From the Archives
of the Rare Fruit Council of Australia, inc.
by Arnold L. Stark, Seed Chair, Tampa Bay Chapter of the Rare Fruit Council International, Inc.
The Value of Planting Fruit Seeds
Bud sports arise from established trees, when a branch appears
bearing fruit (or other characteristics, e.g., leaf size, shape or
colour, thornlessness) different from the remainder of the tree. This
occurs when a bud meristem cell undergoes a genetic mutation which is
passed on to all of its descendent cells which, in turn, produce the
new branch. If these new characteristics are deemed superior to the old
ones, then the aberrant branch is used to propagate new plants
Bud sports occur in all types of fruiting trees,
but are more commonly encountered in some than in others. A good
example of trees which frequently produce bud sports is citrus. Thus,
on an orange, lemon, lime, or grapefruit tree of standard variety, a
limb may appear which has variegated leaves, thornless limbs, cold
resistance or fruit which is larger, sweeter, acidless, seedless or
different in colour. The naval orange was discovered as a bud sport on
a seeded orange tree, and the car car (red navel) was a bud sport of a
However, most new fruit varieties are produced
by growing seedlings, and selecting those of the best quality.
Sometimes these seedlings are produced through a concerted effort of
breeding varieties together and then selecting those having the most
desirable characteristics. The Arkin carambola was developed in this
way. A breeding effort may even involve the hybridization of two or
more different species. Probably the best examples are again found in
citrus: thus we have many varieties of tangelos (=tangerine x
grapefruit), tangors (=tangerine x orange), limequats (=lime x
kumquat), citrangequat (=citron x orange x kumquat), to name a few.
Another example is the atemoya (=sugar apple x cherimoya), which many
favour as the best of the annonas.
When species are successfully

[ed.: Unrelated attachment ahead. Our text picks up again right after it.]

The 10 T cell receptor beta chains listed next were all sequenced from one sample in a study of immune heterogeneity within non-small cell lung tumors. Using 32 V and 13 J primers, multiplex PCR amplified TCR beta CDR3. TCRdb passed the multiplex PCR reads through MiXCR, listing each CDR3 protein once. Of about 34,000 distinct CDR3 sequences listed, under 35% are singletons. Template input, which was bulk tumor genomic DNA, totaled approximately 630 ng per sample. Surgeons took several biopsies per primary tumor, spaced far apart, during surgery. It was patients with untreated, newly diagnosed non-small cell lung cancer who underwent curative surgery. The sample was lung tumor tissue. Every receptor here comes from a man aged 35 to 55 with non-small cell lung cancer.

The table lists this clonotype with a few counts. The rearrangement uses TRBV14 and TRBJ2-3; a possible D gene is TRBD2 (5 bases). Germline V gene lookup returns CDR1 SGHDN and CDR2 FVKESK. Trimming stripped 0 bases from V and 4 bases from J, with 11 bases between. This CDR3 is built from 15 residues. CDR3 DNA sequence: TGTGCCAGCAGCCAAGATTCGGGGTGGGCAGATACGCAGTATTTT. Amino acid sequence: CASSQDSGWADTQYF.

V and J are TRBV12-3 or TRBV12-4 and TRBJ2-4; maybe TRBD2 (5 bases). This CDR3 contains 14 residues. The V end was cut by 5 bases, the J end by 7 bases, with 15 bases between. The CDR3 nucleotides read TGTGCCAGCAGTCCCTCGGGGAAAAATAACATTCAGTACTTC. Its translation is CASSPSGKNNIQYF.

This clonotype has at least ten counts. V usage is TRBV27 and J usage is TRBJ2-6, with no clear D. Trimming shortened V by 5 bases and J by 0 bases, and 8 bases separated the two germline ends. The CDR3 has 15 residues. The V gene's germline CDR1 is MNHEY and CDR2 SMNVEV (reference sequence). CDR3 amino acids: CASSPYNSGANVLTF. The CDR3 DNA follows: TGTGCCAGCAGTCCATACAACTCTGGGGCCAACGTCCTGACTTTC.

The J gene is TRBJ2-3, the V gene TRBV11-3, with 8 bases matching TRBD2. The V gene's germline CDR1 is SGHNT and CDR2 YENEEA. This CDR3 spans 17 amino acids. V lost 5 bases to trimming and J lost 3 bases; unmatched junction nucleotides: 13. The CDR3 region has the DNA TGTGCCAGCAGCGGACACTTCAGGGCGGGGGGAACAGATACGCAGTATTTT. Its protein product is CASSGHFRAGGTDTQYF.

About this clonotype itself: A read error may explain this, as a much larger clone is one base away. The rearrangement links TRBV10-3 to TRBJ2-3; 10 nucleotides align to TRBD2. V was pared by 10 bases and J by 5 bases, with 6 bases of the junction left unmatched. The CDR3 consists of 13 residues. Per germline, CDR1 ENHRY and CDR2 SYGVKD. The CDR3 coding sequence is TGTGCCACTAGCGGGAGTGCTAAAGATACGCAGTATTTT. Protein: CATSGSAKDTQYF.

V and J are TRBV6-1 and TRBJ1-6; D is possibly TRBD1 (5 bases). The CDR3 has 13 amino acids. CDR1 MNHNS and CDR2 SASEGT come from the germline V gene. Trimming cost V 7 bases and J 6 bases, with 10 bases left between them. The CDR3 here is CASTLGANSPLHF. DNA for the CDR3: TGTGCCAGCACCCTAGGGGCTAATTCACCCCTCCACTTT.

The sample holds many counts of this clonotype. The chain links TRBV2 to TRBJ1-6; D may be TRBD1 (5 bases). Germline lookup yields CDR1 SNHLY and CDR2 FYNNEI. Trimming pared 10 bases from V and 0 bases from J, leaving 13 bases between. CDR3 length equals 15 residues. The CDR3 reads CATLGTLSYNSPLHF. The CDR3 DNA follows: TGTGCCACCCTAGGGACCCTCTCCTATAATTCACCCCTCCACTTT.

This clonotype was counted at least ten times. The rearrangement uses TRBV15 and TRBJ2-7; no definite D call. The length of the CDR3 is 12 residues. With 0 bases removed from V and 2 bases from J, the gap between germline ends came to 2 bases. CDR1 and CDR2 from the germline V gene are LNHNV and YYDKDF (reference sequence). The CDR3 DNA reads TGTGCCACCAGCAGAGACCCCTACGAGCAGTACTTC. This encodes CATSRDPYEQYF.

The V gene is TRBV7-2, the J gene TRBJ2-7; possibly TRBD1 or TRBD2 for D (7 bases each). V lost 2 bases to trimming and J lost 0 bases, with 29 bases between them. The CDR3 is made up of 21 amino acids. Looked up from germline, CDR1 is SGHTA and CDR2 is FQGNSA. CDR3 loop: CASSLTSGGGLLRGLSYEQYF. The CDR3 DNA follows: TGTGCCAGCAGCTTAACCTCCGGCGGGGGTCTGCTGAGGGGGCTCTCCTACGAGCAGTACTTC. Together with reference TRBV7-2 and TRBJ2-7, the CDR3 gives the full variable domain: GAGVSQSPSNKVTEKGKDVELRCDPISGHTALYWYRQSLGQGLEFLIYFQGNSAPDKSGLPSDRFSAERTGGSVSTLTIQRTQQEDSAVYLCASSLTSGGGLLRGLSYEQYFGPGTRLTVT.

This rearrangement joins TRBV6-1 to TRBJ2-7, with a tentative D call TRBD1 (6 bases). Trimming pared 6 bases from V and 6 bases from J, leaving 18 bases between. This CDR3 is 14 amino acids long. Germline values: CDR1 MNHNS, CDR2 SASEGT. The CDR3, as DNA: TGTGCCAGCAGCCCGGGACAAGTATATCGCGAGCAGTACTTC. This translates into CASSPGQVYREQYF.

hybridized, the offspring may show a huge diversity of characteristics
ranging from all of those of one parent, through various combinations
of both parents, to all of those of the other parent. Thus, a cross of
tangerine and grapefruit has produces tangelos as different as very
different from what is desired. (A college biology professor relayed a
story to me of an attempt by a Russian geneticist to produce the
perfect food crop in which the entire plant is edible. He crossed a
cabbage with a potato, expecting to get a plant which was cabbage above
ground and potato below ground. He did succeed in his cross, but the
offspring he obtained was potato above ground and cabbage below ground!
As this was anecdotal rather than referenced, I don't know if the story
was based in fact, but it illustrates my point well.)
excellent fruit varieties have been produced through the chance
production of seedlings which may appear under or near an established
tree from rotting fruit, or after fruit consumption by an animal,
including humans. A little old lady in Australia through an apple core
in her yard and a few seedlings grew there. One of those seedlings
produced the first Granny Smith apple!
Herein lies the main message I wish to convey to you. Whenever you are enjoying a bounty of fresh exotic fruit,
DON'T JUST TOSS THE SEED(S) IN THE TRASH: INSTEAD, PLANT THEM!
a place in your yard for growing seedling trees. Share the extra
seedlings with your friends and neighbours. Give them to other RFCI
members. You may produce the next "Arkin Carambola" or "Granny Smith
In our yard, we have an orange tree which produces
large, juicy, sweet oranges which are nearly seedless. We use the fruit
to make gallons of delicious, beautifully-coloured juice as good as
that of Valencia oranges. And the fruit ripens nearly two months sooner
than our Valencias do. This tree grew from a seedling I found growing
next to a campsite in the woods about 20 years ago.
fruit from seedlings takes a good deal of patience. A citrus seedling
may take 10 years or more to bear fruit. However, there are exotic
fruits, which don't take anywhere near that length of time. Cashews
often flower within a year, papayas a little longer. Most of the
Eugenia species, passion fruits and annonas, among others, take only
three to four years to bear fruit. The rewards can be well worth your
Growing seedling trees doesn't require as much room as
you would need for the varieties you favour. You can grow them in
relatively crowded conditions. Since many won't meet your expectations
they would only be grown until they begin fruiting, and then can be
removed, while those you wish to keep growing and producing can be
moved to a permanent location.
There is something extremely
satisfying about eating a fruit picked from a tree you have nurtured
since germination. Besides, wouldn't it be great if everyone favoured a
fruit variety named after you?